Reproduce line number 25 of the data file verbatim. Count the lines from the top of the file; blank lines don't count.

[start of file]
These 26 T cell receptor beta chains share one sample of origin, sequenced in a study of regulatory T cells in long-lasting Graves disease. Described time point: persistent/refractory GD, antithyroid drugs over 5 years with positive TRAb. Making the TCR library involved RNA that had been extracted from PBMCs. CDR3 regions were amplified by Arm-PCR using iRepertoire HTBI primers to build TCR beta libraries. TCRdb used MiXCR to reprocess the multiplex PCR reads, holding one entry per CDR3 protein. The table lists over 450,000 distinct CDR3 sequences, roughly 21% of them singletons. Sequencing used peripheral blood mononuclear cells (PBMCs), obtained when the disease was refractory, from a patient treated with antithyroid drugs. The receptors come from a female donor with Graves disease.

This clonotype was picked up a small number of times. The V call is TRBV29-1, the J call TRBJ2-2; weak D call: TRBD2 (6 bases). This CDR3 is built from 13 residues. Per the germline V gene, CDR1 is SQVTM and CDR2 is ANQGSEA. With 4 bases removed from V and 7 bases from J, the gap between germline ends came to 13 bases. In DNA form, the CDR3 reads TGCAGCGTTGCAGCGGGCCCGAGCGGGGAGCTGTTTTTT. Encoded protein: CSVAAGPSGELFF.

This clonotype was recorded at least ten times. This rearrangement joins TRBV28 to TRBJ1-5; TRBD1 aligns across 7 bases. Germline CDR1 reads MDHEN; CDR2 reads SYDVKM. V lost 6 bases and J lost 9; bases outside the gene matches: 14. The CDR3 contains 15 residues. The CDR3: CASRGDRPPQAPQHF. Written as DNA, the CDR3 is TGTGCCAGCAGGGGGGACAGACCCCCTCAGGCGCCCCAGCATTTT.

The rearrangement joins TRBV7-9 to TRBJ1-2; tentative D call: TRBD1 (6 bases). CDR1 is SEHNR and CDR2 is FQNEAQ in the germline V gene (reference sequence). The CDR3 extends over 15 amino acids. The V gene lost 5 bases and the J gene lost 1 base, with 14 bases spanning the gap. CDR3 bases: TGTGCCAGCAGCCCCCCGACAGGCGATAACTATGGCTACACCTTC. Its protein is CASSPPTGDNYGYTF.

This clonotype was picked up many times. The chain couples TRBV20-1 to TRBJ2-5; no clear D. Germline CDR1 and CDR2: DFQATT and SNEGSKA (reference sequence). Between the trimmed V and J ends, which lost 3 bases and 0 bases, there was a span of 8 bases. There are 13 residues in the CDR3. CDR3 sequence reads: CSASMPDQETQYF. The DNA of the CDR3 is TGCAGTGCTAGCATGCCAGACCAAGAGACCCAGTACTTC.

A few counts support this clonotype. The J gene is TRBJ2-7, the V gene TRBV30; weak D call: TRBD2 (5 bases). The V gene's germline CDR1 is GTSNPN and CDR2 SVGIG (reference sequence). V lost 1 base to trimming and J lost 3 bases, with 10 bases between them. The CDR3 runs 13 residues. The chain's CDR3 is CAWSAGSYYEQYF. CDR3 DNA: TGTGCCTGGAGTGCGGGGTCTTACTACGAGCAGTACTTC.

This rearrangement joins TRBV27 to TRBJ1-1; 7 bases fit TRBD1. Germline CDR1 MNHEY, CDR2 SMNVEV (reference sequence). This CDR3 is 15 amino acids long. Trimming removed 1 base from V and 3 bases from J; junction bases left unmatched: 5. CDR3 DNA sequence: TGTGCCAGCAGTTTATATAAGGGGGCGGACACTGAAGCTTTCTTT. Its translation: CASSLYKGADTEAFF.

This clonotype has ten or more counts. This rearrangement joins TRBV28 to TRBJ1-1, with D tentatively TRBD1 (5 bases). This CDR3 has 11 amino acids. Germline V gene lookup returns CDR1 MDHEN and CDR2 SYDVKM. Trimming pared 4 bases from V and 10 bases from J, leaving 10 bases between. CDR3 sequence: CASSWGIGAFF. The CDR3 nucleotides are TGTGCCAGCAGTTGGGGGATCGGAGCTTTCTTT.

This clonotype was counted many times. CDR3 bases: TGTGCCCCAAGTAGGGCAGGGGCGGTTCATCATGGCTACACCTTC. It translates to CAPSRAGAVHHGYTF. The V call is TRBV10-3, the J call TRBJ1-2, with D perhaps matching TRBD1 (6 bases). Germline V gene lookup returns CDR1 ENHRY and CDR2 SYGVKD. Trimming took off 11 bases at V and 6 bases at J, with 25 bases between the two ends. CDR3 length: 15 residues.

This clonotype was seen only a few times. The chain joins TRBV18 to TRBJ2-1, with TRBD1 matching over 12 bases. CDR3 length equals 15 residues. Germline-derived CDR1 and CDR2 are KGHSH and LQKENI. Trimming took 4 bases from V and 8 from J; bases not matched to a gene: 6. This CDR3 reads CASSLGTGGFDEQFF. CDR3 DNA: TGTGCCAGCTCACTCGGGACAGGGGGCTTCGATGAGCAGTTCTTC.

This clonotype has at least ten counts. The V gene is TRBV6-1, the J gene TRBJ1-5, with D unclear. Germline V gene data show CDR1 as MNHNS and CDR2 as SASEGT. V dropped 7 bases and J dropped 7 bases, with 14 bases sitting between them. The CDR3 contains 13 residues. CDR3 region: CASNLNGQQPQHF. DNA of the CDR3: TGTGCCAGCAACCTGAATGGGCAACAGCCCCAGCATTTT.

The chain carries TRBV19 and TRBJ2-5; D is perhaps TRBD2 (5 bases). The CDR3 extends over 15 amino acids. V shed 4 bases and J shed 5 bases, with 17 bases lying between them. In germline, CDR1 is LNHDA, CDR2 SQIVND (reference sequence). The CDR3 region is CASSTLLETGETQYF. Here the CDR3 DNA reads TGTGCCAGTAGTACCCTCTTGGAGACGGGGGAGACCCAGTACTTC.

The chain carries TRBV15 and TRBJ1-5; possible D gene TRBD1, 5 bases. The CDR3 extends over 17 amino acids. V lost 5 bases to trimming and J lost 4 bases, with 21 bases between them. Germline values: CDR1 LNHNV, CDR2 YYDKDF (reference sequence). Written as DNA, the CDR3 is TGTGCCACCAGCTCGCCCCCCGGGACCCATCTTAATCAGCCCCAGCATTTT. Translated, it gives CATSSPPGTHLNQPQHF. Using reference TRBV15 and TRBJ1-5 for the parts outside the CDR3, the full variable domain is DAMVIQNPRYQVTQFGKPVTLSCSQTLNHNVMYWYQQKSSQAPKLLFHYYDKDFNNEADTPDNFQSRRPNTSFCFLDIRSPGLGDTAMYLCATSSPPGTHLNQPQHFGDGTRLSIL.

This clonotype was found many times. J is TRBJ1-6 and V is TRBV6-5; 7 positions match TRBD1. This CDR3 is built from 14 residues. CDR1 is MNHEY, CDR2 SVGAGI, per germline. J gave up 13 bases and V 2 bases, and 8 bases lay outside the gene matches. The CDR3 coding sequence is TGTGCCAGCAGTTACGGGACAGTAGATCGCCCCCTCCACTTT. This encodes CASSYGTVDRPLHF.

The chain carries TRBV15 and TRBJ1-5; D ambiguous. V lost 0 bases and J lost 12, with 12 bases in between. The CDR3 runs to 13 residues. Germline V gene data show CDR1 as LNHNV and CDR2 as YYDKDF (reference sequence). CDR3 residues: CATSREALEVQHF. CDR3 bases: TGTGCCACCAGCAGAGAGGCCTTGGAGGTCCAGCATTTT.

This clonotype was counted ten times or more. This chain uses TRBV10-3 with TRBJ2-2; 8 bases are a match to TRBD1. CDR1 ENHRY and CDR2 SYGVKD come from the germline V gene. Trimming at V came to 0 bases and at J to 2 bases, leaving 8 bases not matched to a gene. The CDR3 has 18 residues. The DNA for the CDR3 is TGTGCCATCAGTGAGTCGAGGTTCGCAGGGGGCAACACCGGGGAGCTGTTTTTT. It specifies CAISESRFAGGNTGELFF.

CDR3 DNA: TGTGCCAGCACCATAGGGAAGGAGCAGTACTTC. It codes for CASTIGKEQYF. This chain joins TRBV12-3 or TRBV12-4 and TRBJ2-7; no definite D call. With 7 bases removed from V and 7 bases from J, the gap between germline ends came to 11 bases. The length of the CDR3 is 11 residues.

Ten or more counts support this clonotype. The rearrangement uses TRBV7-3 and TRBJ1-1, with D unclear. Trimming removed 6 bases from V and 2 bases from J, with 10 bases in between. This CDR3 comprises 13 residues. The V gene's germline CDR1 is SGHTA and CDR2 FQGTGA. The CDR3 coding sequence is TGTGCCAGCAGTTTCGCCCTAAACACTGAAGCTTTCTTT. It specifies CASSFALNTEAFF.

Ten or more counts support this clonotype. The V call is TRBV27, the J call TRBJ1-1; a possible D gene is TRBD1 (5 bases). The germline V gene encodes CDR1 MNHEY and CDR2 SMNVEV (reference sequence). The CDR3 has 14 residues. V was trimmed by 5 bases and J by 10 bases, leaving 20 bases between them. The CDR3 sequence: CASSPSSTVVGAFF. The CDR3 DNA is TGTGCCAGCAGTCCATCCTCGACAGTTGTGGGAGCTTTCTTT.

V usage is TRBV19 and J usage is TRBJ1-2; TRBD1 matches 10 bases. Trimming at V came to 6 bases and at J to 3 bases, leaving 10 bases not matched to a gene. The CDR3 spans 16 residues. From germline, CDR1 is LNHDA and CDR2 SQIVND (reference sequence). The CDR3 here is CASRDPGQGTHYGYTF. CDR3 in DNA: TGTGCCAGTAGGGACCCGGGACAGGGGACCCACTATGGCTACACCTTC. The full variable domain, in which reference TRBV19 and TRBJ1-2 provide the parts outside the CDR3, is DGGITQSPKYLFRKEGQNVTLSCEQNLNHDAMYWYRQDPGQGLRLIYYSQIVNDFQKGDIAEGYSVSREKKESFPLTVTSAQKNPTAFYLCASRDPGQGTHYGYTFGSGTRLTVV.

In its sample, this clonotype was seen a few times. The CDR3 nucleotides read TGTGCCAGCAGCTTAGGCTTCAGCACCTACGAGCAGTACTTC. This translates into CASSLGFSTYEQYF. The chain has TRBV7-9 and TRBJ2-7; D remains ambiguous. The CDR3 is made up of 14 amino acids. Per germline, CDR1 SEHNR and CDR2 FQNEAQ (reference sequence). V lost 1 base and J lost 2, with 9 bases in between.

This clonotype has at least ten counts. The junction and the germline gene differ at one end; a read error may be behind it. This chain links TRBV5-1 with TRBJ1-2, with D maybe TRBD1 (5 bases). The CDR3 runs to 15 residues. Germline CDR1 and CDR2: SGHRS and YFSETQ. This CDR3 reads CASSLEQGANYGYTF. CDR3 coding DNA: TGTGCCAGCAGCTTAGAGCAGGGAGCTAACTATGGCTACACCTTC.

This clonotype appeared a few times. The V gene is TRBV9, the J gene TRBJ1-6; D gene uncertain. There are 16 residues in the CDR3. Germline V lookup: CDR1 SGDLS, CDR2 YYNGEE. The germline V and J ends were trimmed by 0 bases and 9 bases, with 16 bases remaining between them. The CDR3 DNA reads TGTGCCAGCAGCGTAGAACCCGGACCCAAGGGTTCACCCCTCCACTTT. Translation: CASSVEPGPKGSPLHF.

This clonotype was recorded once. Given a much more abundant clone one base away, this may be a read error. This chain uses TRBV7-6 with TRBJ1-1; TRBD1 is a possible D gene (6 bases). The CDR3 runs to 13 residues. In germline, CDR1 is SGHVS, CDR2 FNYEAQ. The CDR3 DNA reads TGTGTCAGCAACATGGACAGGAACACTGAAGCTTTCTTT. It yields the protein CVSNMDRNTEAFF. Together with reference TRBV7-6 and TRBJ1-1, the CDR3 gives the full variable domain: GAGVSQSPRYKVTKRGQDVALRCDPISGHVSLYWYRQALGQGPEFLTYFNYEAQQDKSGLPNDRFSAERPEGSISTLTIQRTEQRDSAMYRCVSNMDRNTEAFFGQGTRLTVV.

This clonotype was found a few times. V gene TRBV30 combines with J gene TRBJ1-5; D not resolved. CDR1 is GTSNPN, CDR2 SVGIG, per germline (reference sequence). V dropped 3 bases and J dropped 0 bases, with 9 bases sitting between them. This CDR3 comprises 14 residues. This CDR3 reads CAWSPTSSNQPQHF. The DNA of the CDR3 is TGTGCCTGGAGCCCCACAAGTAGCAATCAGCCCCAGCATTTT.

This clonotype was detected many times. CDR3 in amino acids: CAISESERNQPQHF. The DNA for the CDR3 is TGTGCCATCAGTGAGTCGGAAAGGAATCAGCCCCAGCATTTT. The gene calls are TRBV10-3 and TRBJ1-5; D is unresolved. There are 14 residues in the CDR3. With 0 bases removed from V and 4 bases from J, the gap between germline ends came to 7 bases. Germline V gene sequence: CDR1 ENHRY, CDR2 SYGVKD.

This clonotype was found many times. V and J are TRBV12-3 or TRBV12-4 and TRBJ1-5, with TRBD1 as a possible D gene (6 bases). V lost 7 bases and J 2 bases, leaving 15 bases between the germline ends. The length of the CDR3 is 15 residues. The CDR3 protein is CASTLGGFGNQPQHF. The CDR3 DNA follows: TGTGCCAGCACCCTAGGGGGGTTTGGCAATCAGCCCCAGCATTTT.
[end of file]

This clonotype was found a few times. V gene TRBV30 combines with J gene TRBJ1-5; D not resolved. CDR1 is GTSNPN, CDR2 SVGIG, per germline (reference sequence). V dropped 3 bases and J dropped 0 bases, with 9 bases sitting between them. This CDR3 comprises 14 residues. This CDR3 reads CAWSPTSSNQPQHF. The DNA of the CDR3 is TGTGCCTGGAGCCCCACAAGTAGCAATCAGCCCCAGCATTTT.